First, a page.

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Chancellor ‘honored’ to be part of university's milestone

Q&A: Ronnie Green discusses the University of Nebraska-Lincoln's 150th anniversary in Part 1 of an interview.

Tyler Harris, Editor

August 27, 2019

4 Min Read
This year marks the University of Nebraska-Lincoln's 150th Anniversary
150-YEAR HISTORY: The University of Nebraska-Lincoln is celebrating its 150th year in several ways, including having USDA Secretary Sonny Perdue as a featured N150 visitor to the state fair. Craig Chandler, University Communication

This year marks the 150th year since the University of Nebraska-Lincoln was chartered and charged with its land-grant mission of public education and service to Nebraska back in 1869. Nebraska Farmer recently held a Q&A with UNL Chancellor Ronnie Green to discuss the university’s 150th anniversary and other topics relating to UNL’s land-grant mission.

This year marks UNL’s 150th anniversary. How has the university stayed true to its original land-grant mission, and what key areas will UNL focus on in the coming years to continue to serve in this role, including agricultural research? I’ve often said that the University of Nebraska-Lincoln is the DNA of the state of Nebraska. By that I mean we are indelibly linked — to such a degree that may be unique to only a select few land-grant universities and the states they serve. 

That bond between our university and our state has helped us keep our land-grant mission squarely in front of us, as for 150 years, we have created access to a world-class education and conducted research that matters to Nebraskans and has the power to transform lives.

Working on the cutting edge of agricultural sciences and natural resources research will always be a critical part of what we do as Nebraska’s Big Ten, flagship, world-leading land-grant university. We work closely with all involved in production agriculture in Nebraska, conducting research and providing guidance on the challenges and opportunities Nebraska producers face every day. The impact is deepest in Nebraska, yet it extends far beyond our state’s borders. We’re at the forefront of addressing the challenge of ensuring food, water and natural resources security for our growing planet.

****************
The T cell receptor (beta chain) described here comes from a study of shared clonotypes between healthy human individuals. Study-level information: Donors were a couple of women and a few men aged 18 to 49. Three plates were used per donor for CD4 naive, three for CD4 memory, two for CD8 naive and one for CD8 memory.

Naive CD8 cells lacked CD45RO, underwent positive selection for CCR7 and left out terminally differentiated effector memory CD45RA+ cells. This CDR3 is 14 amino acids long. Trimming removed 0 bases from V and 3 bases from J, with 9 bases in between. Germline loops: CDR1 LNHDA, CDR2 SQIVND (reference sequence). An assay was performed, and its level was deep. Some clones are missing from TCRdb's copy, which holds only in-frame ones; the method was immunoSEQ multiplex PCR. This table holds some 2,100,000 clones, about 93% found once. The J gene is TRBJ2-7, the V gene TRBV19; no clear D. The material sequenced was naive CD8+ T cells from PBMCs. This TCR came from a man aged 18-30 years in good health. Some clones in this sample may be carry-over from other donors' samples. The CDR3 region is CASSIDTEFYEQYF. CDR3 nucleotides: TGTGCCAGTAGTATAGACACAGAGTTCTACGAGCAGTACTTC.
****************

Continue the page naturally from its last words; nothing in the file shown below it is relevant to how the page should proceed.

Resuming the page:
The university’s outreach and engagement mission continues to be recognized as a national leader, with Nebraska Extension engaged in all 93 counties of the state in areas such as agriculture and agribusiness, natural resource stewardship, youth development, STEM education, community development and vitality, human nutrition and well-being, and manufacturing. Nebraska 4-H continues to lead the nation, where in more than three-fourths of our counties, 1 in every 2 age-eligible youth are enrolled in 4-H.

Our university has remarkable upward momentum, and nowhere is that more clear than in our growth in research and innovation: We’ve seen a 25% increase in research expenditures over the past decade. Beyond our work in agriculture, I believe we’ll continue to see growth in other long-held positions of strength in early childhood education and development, physics, nano- and materials sciences, social and behavioral sciences, and computational sciences. We are also poised for growth across our engineering programs, including major expansion in a school of computing, as we anticipate even greater need for talent and innovation in that space for Nebraska.